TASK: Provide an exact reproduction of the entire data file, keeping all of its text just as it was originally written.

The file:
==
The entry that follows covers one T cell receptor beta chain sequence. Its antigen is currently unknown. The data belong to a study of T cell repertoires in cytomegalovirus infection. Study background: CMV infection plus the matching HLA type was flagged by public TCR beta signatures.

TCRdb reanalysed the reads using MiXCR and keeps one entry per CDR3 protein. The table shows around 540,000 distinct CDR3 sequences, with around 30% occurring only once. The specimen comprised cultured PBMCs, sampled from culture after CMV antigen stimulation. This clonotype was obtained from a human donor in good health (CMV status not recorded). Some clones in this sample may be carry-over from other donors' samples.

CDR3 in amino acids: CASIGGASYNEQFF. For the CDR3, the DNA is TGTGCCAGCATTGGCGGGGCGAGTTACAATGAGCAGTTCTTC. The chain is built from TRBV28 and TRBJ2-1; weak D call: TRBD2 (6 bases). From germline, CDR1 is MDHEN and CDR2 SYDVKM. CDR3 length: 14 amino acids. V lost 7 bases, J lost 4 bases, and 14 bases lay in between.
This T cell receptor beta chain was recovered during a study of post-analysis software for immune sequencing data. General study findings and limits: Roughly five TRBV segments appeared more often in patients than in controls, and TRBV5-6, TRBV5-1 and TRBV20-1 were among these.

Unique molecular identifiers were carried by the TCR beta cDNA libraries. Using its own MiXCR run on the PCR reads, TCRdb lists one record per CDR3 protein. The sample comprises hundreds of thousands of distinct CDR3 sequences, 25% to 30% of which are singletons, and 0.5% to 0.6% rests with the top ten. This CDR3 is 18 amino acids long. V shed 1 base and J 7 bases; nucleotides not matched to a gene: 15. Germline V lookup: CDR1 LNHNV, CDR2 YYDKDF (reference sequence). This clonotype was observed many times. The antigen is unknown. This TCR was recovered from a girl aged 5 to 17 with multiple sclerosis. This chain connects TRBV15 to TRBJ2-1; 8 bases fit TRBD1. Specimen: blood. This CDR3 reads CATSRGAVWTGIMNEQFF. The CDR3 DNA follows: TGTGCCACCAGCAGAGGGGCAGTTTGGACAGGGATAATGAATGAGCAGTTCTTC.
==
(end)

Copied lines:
The entry that follows covers one T cell receptor beta chain sequence. Its antigen is currently unknown. The data belong to a study of T cell repertoires in cytomegalovirus infection. Study background: CMV infection plus the matching HLA type was flagged by public TCR beta signatures.

TCRdb reanalysed the reads using MiXCR and keeps one entry per CDR3 protein. The table shows around 540,000 distinct CDR3 sequences, with around 30% occurring only once. The specimen comprised cultured PBMCs, sampled from culture after CMV antigen stimulation. This clonotype was obtained from a human donor in good health (CMV status not recorded). Some clones in this sample may be carry-over from other donors' samples.

CDR3 in amino acids: CASIGGASYNEQFF. For the CDR3, the DNA is TGTGCCAGCATTGGCGGGGCGAGTTACAATGAGCAGTTCTTC. The chain is built from TRBV28 and TRBJ2-1; weak D call: TRBD2 (6 bases). From germline, CDR1 is MDHEN and CDR2 SYDVKM. CDR3 length: 14 amino acids. V lost 7 bases, J lost 4 bases, and 14 bases lay in between.
This T cell receptor beta chain was recovered during a study of post-analysis software for immune sequencing data. General study findings and limits: Roughly five TRBV segments appeared more often in patients than in controls, and TRBV5-6, TRBV5-1 and TRBV20-1 were among these.

Unique molecular identifiers were carried by the TCR beta cDNA libraries. Using its own MiXCR run on the PCR reads, TCRdb lists one record per CDR3 protein. The sample comprises hundreds of thousands of distinct CDR3 sequences, 25% to 30% of which are singletons, and 0.5% to 0.6% rests with the top ten. This CDR3 is 18 amino acids long. V shed 1 base and J 7 bases; nucleotides not matched to a gene: 15. Germline V lookup: CDR1 LNHNV, CDR2 YYDKDF (reference sequence). This clonotype was observed many times. The antigen is unknown. This TCR was recovered from a girl aged 5 to 17 with multiple sclerosis. This chain connects TRBV15 to TRBJ2-1; 8 bases fit TRBD1. Specimen: blood. This CDR3 reads CATSRGAVWTGIMNEQFF. The CDR3 DNA follows: TGTGCCACCAGCAGAGGGGCAGTTTGGACAGGGATAATGAATGAGCAGTTCTTC.